Bridgepoint: Putting ESG at the heart of credit

Credit funds are making significant leaps forward in how they tackle ESG risks in the portfolio and at firm level, but there is much more to do, say Bridgepoint Credit’s Hamish Grant and Cathy Wang.

This article is sponsored by Bridgepoint Credit

ESG is currently one of the most rapidly evolving areas in private markets. How do you approach it at Bridgepoint Credit?

Hamish Grant

Hamish Grant: As a firm we are very focused on this. We held a townhall meeting last year when our managing partner stated that ESG is our single most important non-financial priority, so there is real senior management support and commitment.

On the private equity side, where we have greater opportunity to lead the agenda, we are looking at the carbon footprint of every company in our portfolio and supporting them in establishing appropriate carbon reduction plans as part of the firm’s broader plans to support the transition to a low carbon economy.

At the management company level, our goal is to be carbon neutral by the end of this year. When it comes to credit, as a lender there are obviously more constraints, but nevertheless we aim to be one of the leading investors on ESG.

We see this as a four-legged stool, with the first leg being screening and due diligence. We start with a pre-screening process based on some pretty rigorous exclusions, then in due diligence we have a detailed ESG questionnaire that we send to potential portfolio companies. We discuss answers with management, using fact sheets that we have developed alongside the European Leveraged Finance Association. Overall we go through a thorough process of assessing at the outset whether a company is addressing ESG appropriately and where the risk factors are.

The second element is the investment process; during our investment committee meeting there’s always a very important discussion on the ESG aspects of the opportunity. We think ESG risk is fundamentally credit risk because an asset that isn’t well aligned with moving in the right direction on ESG has risk and is one that we don’t want to be associated with.

Next is the deal process, where we now put ESG-performance linked margin ratchets in all our loans, in direct lending and increasingly in our credit opportunities fund. Finally, post-transaction, one thing we love about those ratchets is that they give us a platform to discuss ESG with management. That makes ESG a much more fundamental part of the deal monitoring and discussions with management.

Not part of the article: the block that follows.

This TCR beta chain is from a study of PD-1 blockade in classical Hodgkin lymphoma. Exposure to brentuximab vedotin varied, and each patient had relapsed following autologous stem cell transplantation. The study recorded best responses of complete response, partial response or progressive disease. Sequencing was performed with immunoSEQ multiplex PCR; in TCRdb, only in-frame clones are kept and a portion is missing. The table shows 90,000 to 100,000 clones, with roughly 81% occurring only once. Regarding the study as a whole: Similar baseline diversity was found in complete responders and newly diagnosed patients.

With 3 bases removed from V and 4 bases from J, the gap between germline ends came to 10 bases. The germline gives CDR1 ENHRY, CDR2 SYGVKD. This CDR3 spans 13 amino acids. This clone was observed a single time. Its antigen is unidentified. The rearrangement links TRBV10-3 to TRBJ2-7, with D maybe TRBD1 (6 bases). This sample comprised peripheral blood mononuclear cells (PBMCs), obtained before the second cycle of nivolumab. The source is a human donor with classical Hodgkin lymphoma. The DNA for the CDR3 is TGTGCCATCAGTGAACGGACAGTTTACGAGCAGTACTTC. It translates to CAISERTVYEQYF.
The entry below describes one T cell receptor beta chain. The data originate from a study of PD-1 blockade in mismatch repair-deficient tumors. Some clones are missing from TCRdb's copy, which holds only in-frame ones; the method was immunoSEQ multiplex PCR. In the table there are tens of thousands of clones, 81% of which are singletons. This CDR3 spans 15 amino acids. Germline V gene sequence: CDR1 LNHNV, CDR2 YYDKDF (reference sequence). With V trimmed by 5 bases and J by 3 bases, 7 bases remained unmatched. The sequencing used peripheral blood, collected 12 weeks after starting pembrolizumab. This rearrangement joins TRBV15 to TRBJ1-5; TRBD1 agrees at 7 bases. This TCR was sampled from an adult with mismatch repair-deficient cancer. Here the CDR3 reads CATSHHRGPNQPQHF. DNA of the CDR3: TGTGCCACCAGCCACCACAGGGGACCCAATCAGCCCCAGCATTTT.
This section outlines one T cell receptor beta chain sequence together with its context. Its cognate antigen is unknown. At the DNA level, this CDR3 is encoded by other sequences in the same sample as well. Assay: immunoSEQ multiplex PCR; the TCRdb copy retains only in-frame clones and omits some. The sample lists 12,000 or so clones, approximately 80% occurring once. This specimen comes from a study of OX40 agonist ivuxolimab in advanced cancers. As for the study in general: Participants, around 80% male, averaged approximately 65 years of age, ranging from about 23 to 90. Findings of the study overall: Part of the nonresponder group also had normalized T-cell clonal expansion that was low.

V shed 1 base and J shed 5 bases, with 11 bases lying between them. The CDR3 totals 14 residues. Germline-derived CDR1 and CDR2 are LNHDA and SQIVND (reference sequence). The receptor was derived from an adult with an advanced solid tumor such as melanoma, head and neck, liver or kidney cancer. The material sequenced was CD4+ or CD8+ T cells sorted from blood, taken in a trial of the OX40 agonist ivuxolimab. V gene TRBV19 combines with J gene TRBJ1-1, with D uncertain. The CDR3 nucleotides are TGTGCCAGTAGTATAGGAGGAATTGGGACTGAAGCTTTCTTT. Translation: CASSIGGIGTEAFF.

That’s where we are today, but we want to go a lot further. For instance, we would like to be able to get into the same level of granularity on things like the carbon footprint of portfolio companies as our private equity colleagues do. We are focused on unlocking that.

How easy is it for credit investors to get good quality ESG information from borrowers?

Cathy Wang

Cathy Wang: It’s tricky. Often, there’s a lack of understanding or knowledge of ESG data, especially when we are investing in a smaller enterprise value company. We see ESG typically split across various functions, so the HR team might be looking at the S, while the CEO looks at the G and the COO looks at some of the operational aspects relating to the E, for example. There is often no central overseer of ESG and there can be a lack of strategic direction at company level – the concept of a “head of ESG” is still new.

There are ways to improve that and change the company approach to get better data, and one way is to embed ESG in the mindset of the investment team. It is about focusing on it as a priority – the more companies are questioned regarding ESG by different stakeholders, the more it moves up their agenda.

What happens if you do not get the right level of information from borrowers?

CW: We are lucky to be able to draw upon our internal ESG team. We have an internal best practice guide that sets out sample KPIs for portfolio companies, which the equity side of the business has adopted across the portfolio. That includes concrete examples of things that companies should be thinking about.

We also use limited ESG information in due diligence as an opportunity to engage more with management and develop an ongoing dialogue on the topic.

Finally, we extensively use external experts. For instance, earlier this year we launched a collaboration with ERM, a leading ESG consultancy, looking at how we can bridge gaps in our data points, particularly on environmental risk. We are able to draw on their team of ESG experts to help us benchmark companies, giving us an opportunity to assess what the high-level environmental risk of a credit might look like.

We have seen an increase in ESG-linked financing deals in the leveraged loan market in the past year. What is your view on this?

CW: Overall, this is definitely a positive trend, because sustainability-linked loans are becoming market standard and that means ESG is becoming front of mind for investors. Investors want to incentivise companies to improve ESG performance and one way is to tweak the margin, which has a financial impact.